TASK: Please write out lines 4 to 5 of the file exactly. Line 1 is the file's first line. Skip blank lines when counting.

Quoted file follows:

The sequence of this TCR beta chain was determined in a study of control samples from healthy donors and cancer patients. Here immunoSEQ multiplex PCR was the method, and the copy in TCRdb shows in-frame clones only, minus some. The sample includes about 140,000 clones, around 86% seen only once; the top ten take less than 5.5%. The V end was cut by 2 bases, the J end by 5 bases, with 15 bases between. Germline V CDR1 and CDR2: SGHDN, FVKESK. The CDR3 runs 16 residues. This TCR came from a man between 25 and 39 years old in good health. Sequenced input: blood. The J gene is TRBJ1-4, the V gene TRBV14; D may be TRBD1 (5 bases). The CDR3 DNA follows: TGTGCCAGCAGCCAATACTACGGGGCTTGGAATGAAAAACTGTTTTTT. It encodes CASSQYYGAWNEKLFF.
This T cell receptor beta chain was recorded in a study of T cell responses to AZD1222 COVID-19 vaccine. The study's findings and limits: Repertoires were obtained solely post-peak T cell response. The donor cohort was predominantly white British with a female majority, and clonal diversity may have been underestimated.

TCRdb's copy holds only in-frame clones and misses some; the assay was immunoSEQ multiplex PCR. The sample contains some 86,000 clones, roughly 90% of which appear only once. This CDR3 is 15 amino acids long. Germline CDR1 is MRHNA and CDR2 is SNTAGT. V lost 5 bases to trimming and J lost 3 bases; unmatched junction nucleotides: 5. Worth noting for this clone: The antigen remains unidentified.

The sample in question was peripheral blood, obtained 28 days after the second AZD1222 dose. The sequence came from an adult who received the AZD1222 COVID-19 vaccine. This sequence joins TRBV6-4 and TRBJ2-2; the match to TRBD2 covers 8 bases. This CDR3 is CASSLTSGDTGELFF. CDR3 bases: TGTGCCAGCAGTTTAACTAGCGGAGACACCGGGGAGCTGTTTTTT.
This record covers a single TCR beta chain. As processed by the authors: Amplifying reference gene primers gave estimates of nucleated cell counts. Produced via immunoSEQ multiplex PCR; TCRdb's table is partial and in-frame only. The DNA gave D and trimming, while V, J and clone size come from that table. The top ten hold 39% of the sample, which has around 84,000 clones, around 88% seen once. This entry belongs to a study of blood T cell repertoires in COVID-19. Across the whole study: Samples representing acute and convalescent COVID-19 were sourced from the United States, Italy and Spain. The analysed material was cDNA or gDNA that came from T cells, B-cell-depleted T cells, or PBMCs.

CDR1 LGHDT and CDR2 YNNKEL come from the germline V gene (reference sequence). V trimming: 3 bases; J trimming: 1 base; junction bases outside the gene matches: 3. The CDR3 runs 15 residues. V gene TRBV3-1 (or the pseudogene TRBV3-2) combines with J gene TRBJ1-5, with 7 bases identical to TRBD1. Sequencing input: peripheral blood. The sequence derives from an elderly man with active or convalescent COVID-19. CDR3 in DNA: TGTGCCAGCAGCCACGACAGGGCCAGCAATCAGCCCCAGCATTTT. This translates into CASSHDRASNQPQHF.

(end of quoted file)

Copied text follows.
The sample in question was peripheral blood, obtained 28 days after the second AZD1222 dose. The sequence came from an adult who received the AZD1222 COVID-19 vaccine. This sequence joins TRBV6-4 and TRBJ2-2; the match to TRBD2 covers 8 bases. This CDR3 is CASSLTSGDTGELFF. CDR3 bases: TGTGCCAGCAGTTTAACTAGCGGAGACACCGGGGAGCTGTTTTTT.
This record covers a single TCR beta chain. As processed by the authors: Amplifying reference gene primers gave estimates of nucleated cell counts. Produced via immunoSEQ multiplex PCR; TCRdb's table is partial and in-frame only. The DNA gave D and trimming, while V, J and clone size come from that table. The top ten hold 39% of the sample, which has around 84,000 clones, around 88% seen once. This entry belongs to a study of blood T cell repertoires in COVID-19. Across the whole study: Samples representing acute and convalescent COVID-19 were sourced from the United States, Italy and Spain. The analysed material was cDNA or gDNA that came from T cells, B-cell-depleted T cells, or PBMCs.